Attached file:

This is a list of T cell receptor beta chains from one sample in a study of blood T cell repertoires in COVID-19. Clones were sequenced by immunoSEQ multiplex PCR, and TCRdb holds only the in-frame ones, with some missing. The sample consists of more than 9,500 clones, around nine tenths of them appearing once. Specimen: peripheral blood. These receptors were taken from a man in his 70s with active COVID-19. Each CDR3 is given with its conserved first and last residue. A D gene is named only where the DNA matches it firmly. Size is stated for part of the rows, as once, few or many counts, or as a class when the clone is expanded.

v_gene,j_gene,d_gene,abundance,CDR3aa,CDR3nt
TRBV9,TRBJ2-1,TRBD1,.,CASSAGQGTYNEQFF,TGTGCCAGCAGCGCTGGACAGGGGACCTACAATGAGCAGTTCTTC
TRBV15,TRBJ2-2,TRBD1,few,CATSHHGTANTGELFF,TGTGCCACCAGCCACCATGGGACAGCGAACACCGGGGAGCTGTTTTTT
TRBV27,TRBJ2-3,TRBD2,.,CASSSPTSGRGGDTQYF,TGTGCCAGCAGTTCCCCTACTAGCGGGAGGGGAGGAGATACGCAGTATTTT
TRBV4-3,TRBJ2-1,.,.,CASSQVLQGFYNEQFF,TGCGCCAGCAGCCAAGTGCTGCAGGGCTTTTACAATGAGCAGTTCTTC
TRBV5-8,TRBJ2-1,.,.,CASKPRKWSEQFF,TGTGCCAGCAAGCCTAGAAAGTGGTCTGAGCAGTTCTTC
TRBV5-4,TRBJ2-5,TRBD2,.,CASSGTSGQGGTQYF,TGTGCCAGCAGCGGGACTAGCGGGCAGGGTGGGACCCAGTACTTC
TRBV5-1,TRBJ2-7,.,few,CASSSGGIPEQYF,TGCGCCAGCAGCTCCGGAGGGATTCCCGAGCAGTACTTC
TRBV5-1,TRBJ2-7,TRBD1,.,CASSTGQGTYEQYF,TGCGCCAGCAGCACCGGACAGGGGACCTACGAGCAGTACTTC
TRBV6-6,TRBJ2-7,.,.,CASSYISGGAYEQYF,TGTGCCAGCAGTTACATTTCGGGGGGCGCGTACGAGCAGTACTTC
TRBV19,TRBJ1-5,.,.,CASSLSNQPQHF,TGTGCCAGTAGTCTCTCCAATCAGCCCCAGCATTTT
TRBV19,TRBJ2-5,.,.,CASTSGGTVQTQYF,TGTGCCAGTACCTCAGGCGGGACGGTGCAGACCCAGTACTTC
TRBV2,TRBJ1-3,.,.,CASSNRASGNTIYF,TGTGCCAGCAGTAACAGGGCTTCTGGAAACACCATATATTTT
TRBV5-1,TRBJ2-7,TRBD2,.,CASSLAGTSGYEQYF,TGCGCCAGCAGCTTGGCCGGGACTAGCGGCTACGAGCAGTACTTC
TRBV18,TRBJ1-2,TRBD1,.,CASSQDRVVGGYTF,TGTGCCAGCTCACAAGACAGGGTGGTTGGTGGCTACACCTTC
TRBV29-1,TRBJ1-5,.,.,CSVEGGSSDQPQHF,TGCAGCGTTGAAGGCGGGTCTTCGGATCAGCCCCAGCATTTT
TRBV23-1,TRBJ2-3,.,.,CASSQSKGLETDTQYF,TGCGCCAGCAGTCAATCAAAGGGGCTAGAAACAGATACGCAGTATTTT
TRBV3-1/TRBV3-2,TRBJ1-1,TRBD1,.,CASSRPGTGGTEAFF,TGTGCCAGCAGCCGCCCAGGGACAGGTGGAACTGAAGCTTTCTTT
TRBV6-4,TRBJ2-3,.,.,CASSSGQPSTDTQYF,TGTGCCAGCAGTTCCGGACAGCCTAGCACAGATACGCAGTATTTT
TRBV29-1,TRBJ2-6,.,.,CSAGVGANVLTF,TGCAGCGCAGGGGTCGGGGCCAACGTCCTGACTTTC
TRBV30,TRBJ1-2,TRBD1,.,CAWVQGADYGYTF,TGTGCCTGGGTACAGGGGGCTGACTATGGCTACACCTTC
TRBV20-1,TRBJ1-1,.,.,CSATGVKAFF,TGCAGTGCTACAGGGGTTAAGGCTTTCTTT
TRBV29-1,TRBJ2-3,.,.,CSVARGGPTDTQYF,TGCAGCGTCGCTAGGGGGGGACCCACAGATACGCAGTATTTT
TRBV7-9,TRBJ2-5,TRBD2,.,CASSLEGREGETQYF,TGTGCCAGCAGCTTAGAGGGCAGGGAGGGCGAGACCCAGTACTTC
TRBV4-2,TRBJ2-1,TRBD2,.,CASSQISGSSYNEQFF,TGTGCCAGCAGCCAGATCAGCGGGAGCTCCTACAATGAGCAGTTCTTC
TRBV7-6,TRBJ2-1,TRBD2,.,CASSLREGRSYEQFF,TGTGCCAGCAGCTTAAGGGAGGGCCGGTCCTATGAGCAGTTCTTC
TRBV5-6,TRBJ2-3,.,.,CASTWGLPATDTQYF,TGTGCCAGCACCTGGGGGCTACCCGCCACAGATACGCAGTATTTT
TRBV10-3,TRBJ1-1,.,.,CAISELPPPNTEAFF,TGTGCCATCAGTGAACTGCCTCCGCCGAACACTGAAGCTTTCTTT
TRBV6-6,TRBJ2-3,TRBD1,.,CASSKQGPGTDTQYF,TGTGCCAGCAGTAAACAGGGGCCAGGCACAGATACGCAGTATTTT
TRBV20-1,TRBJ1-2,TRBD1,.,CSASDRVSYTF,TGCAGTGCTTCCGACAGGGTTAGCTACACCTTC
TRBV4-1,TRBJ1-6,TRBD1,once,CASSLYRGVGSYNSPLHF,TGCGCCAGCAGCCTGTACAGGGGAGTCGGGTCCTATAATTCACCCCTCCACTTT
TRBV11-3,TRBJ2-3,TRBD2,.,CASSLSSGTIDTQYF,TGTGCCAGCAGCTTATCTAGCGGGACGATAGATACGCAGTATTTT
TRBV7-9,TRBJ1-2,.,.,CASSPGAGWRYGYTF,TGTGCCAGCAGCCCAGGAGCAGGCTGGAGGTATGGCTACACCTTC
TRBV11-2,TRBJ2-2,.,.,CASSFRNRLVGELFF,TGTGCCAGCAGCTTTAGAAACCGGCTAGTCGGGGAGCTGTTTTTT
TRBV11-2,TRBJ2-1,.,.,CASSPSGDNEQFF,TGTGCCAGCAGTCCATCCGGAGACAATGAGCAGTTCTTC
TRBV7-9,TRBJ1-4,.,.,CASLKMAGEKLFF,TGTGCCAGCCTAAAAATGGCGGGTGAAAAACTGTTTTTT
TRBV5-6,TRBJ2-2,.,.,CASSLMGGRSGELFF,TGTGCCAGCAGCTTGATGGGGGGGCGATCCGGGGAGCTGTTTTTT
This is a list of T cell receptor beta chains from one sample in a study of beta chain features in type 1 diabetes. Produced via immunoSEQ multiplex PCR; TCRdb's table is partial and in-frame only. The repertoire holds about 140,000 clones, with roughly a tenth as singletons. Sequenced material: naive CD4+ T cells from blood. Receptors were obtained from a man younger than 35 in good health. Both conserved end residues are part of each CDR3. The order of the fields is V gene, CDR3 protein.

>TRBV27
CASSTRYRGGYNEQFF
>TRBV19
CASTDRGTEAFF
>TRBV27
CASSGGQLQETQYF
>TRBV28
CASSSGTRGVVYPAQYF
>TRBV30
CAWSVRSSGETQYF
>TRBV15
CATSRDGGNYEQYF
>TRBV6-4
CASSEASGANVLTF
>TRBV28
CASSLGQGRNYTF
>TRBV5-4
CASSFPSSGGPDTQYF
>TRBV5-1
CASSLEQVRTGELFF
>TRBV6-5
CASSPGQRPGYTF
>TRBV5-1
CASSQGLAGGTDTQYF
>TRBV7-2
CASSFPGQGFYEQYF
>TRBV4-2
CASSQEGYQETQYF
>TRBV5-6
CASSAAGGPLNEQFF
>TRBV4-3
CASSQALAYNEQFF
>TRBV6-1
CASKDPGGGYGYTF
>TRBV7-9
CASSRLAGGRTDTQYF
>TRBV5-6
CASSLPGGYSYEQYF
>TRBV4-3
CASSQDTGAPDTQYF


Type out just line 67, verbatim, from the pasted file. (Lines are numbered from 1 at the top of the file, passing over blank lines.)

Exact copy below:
CASSQEGYQETQYF